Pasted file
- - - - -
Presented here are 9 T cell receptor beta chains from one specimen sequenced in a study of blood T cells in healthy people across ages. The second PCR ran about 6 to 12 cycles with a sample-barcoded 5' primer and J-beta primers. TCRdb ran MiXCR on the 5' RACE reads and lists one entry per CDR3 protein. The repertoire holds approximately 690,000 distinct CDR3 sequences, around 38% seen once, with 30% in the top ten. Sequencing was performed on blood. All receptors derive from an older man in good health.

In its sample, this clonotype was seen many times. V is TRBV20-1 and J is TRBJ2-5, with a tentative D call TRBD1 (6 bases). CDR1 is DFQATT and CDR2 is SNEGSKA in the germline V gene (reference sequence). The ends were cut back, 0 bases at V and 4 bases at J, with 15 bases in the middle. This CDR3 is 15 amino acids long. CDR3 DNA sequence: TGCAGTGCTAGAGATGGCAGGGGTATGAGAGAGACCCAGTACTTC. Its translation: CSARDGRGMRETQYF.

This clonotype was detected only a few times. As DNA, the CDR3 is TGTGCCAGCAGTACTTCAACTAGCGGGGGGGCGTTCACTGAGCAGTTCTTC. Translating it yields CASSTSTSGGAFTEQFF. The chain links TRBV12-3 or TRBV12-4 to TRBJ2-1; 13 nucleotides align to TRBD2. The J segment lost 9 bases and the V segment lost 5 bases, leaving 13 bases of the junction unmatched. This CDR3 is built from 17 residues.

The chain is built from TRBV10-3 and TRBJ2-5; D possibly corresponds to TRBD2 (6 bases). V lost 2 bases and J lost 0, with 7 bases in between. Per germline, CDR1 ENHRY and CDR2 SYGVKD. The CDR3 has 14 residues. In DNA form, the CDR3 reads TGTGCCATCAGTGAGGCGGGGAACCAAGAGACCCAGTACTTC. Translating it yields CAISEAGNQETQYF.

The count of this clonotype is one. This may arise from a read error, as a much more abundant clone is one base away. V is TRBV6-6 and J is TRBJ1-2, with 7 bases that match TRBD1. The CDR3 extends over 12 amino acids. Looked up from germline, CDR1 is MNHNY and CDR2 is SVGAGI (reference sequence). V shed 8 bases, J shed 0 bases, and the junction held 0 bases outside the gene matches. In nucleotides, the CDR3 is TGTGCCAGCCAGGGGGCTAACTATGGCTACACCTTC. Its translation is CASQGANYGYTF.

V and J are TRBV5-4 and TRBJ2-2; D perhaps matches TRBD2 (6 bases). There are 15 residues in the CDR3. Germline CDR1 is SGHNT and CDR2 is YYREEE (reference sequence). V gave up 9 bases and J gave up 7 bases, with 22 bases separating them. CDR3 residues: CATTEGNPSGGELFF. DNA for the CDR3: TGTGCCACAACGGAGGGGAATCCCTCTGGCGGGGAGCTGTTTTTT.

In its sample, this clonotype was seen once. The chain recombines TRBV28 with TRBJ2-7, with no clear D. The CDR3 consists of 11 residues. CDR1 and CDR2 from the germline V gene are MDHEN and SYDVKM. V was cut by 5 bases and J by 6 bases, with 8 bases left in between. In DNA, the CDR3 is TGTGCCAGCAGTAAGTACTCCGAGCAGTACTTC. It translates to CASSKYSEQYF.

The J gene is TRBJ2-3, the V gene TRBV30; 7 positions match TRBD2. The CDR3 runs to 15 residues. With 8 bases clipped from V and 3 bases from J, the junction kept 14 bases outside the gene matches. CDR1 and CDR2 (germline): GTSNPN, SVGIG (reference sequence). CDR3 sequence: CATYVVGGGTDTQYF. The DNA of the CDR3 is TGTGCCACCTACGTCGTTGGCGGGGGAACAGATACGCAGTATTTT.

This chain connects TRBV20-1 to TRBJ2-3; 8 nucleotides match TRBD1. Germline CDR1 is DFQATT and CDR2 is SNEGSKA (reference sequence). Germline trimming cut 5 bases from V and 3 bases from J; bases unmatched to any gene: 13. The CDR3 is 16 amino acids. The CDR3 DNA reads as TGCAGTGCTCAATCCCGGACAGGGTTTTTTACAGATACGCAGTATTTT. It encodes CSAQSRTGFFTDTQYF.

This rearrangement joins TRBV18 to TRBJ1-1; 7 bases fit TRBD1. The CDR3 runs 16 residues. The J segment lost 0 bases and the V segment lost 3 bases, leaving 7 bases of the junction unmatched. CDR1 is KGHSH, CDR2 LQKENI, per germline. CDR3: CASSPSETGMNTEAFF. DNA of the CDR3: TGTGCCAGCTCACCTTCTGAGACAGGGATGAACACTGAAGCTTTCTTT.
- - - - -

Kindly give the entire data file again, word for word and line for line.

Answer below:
Presented here are 9 T cell receptor beta chains from one specimen sequenced in a study of blood T cells in healthy people across ages. The second PCR ran about 6 to 12 cycles with a sample-barcoded 5' primer and J-beta primers. TCRdb ran MiXCR on the 5' RACE reads and lists one entry per CDR3 protein. The repertoire holds approximately 690,000 distinct CDR3 sequences, around 38% seen once, with 30% in the top ten. Sequencing was performed on blood. All receptors derive from an older man in good health.

In its sample, this clonotype was seen many times. V is TRBV20-1 and J is TRBJ2-5, with a tentative D call TRBD1 (6 bases). CDR1 is DFQATT and CDR2 is SNEGSKA in the germline V gene (reference sequence). The ends were cut back, 0 bases at V and 4 bases at J, with 15 bases in the middle. This CDR3 is 15 amino acids long. CDR3 DNA sequence: TGCAGTGCTAGAGATGGCAGGGGTATGAGAGAGACCCAGTACTTC. Its translation: CSARDGRGMRETQYF.

This clonotype was detected only a few times. As DNA, the CDR3 is TGTGCCAGCAGTACTTCAACTAGCGGGGGGGCGTTCACTGAGCAGTTCTTC. Translating it yields CASSTSTSGGAFTEQFF. The chain links TRBV12-3 or TRBV12-4 to TRBJ2-1; 13 nucleotides align to TRBD2. The J segment lost 9 bases and the V segment lost 5 bases, leaving 13 bases of the junction unmatched. This CDR3 is built from 17 residues.

The chain is built from TRBV10-3 and TRBJ2-5; D possibly corresponds to TRBD2 (6 bases). V lost 2 bases and J lost 0, with 7 bases in between. Per germline, CDR1 ENHRY and CDR2 SYGVKD. The CDR3 has 14 residues. In DNA form, the CDR3 reads TGTGCCATCAGTGAGGCGGGGAACCAAGAGACCCAGTACTTC. Translating it yields CAISEAGNQETQYF.

The count of this clonotype is one. This may arise from a read error, as a much more abundant clone is one base away. V is TRBV6-6 and J is TRBJ1-2, with 7 bases that match TRBD1. The CDR3 extends over 12 amino acids. Looked up from germline, CDR1 is MNHNY and CDR2 is SVGAGI (reference sequence). V shed 8 bases, J shed 0 bases, and the junction held 0 bases outside the gene matches. In nucleotides, the CDR3 is TGTGCCAGCCAGGGGGCTAACTATGGCTACACCTTC. Its translation is CASQGANYGYTF.

V and J are TRBV5-4 and TRBJ2-2; D perhaps matches TRBD2 (6 bases). There are 15 residues in the CDR3. Germline CDR1 is SGHNT and CDR2 is YYREEE (reference sequence). V gave up 9 bases and J gave up 7 bases, with 22 bases separating them. CDR3 residues: CATTEGNPSGGELFF. DNA for the CDR3: TGTGCCACAACGGAGGGGAATCCCTCTGGCGGGGAGCTGTTTTTT.

In its sample, this clonotype was seen once. The chain recombines TRBV28 with TRBJ2-7, with no clear D. The CDR3 consists of 11 residues. CDR1 and CDR2 from the germline V gene are MDHEN and SYDVKM. V was cut by 5 bases and J by 6 bases, with 8 bases left in between. In DNA, the CDR3 is TGTGCCAGCAGTAAGTACTCCGAGCAGTACTTC. It translates to CASSKYSEQYF.

The J gene is TRBJ2-3, the V gene TRBV30; 7 positions match TRBD2. The CDR3 runs to 15 residues. With 8 bases clipped from V and 3 bases from J, the junction kept 14 bases outside the gene matches. CDR1 and CDR2 (germline): GTSNPN, SVGIG (reference sequence). CDR3 sequence: CATYVVGGGTDTQYF. The DNA of the CDR3 is TGTGCCACCTACGTCGTTGGCGGGGGAACAGATACGCAGTATTTT.

This chain connects TRBV20-1 to TRBJ2-3; 8 nucleotides match TRBD1. Germline CDR1 is DFQATT and CDR2 is SNEGSKA (reference sequence). Germline trimming cut 5 bases from V and 3 bases from J; bases unmatched to any gene: 13. The CDR3 is 16 amino acids. The CDR3 DNA reads as TGCAGTGCTCAATCCCGGACAGGGTTTTTTACAGATACGCAGTATTTT. It encodes CSAQSRTGFFTDTQYF.

This rearrangement joins TRBV18 to TRBJ1-1; 7 bases fit TRBD1. The CDR3 runs 16 residues. The J segment lost 0 bases and the V segment lost 3 bases, leaving 7 bases of the junction unmatched. CDR1 is KGHSH, CDR2 LQKENI, per germline. CDR3: CASSPSETGMNTEAFF. DNA of the CDR3: TGTGCCAGCTCACCTTCTGAGACAGGGATGAACACTGAAGCTTTCTTT.